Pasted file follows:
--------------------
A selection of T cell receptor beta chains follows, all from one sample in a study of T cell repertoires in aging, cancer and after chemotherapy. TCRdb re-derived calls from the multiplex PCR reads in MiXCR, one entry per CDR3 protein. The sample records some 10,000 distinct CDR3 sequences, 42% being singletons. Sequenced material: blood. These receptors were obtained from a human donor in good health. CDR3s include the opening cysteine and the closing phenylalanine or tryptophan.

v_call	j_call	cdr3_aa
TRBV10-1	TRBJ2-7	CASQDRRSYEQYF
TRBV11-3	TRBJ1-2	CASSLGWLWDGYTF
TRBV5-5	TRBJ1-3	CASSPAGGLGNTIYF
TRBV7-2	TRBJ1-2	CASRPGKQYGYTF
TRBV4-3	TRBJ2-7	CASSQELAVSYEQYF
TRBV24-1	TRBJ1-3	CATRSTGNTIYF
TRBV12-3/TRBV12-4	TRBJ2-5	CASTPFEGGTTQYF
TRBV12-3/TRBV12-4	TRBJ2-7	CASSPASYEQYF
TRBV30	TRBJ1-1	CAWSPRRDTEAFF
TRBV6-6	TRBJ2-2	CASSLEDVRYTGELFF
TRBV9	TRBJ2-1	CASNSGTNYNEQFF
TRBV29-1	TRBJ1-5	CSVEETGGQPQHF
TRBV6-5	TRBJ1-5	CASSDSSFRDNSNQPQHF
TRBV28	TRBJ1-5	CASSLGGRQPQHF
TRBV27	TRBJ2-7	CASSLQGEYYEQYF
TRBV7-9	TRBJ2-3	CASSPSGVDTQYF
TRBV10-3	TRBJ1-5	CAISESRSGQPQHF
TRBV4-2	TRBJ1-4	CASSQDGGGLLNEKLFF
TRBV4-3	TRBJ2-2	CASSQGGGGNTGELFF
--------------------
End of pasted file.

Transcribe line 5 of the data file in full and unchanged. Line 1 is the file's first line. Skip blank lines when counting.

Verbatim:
TRBV5-5	TRBJ1-3	CASSPAGGLGNTIYF